The fortification was built in the Mycenaean period, probably around 1300 B.C., in the so-called cyclopean manner (making use of large limestone blocks) and was protecting the hill on its three sides, the fourth being naturally protected by the cliff and the lagoon. The wall is 250m. long and 4.5-5.5m. thick, with an average surviving height of ca. 8.4m. Access to the inside of the citadel was provided by three gates, one at each side of the wall, the main gate at the southeastern side being further protected by a gate tower. House ruins belonging to successive habitation phases have come to light inside the acropolis, proving the intensive use of the site during the Mycenaean period (1680-1040 B.C.). Human occupation of the site has been verified for phases prior to the fortification's construction, as early as the Final Neolithic period (ca. 3500 B.C.) and more intensively during the Early and Middle Helladic periods (ca. 3000-1680 B.C.).
In historical times human activity at Teichos Dymaion was, more or less, continuous. During the war between the Achaean and the Aitolian Leagues (220-217 B.C.) the site was seized by the Aitolian general Eutichidas and was later taken without battle by king Philip V of Macedonia, who subsequently handed it to the Dymaians. In roman times the acropolis was part of the Colonia Iulia Augusta Dumaeorum (the imperial colony of Dyme) and was probably inhabited by roman settlers.
Intensive use of the site continued during the Byzantine era. Significant alterations to the citadel's original form took place during the middle byzantine period (10th - 12th cent. A.D.): a cross wall, dividing the acropolis in two parts, was built at that time, along with a tower over the southeastern corner of the fortification; the middle gate was disused and blocked by a wall.
The Venetians took over the acropolis in 1408, when the catholic bishop of Patra leased the barony of Patra to them for a five-year period. Later on (1687-1715), 1000 settlers from Lidhoriki (a mountainous town in Phokis, in central Greece) came to live in the surrounding area that was then uninhabited; this is probably the period during which the northern part of the acropolis was used as a cemetery. After that, habitation on the site was very sporadic and has left no traces. When a number of western European travelers visited Teichos Dymaion during the 19th cent. it was found deserted.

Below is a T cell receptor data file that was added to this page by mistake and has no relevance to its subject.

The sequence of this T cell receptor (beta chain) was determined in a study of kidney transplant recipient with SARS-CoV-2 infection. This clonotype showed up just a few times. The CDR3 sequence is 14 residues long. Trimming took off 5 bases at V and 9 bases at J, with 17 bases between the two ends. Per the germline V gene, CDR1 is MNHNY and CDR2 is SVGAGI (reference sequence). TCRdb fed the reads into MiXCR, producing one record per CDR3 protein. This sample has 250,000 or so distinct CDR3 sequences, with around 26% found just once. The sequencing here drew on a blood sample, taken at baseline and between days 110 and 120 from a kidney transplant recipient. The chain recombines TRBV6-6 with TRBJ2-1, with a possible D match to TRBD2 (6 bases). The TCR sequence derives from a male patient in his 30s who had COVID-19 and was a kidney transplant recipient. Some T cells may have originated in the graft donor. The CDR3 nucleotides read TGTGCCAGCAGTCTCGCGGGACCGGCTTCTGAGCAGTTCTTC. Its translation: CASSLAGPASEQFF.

More recently, during World War II, the site was used as a military camp by the Italian occupation troops that built a number of installations (gun-shelters, bunkers, storage rooms, dormitories etc), thus causing extensive and irreversible damages to the prehistoric fortification.
The prehistoric citadel of Teichos Dymaion, also known as Kastro tis Kalogrias (the castle of Kalogria) occupies an imposing rocky hilltop at the southernmost tip of the so-called Mavra Vouna (black mountains), a few hundred meters from the village of Araxos. This is the only fortified Mycenaean acropolis in western Greece.
The site has been identified with Teichos Dymaion by Polybius and Strabo and the name has been confirmed by the finding of roof tile fragments bearing the stamp of neighboring Dyme, the dominant ancient city of the region. The name Teichos Dymaion dates back to the hellenistic period, when the Mycenaean fort was the stronghold of Dyme in its defense against the raids of the Eleians and the Aitolians. An older name could have been Larissa (a common name, used for fortified citadels), mentioned by ancient writers as lying near river Larissos.
The location offers obvious strategic advantages to its inhabitants, providing unhindered views to the surrounding plain - the Dymaian land - and to the coastal zone towards the gulf of Patra to the north and the Ionian sea to the west.
This strategic location, along with the ample natural resources of the region, the Prokopos and Pappas lagoons, the forested slopes that would provide excellent hunting possibilities and the fertile plains spreading between the two major rivers of the region, Peiros and Larissos, give the reasons for the long term occupation of the site, beginning in the final neolithic period (ca. 3500 B.C.) and continuing, almost without a break, until medieval times (17th cent. A.D.).Chronique des Fouilles linkWikipedia: https://en.wikipedia.org/wiki/Dymaean_WallWikidata ID: Q3562537Trismegistos Geo: 60263
(Odysseus, Greek Ministry of Culture)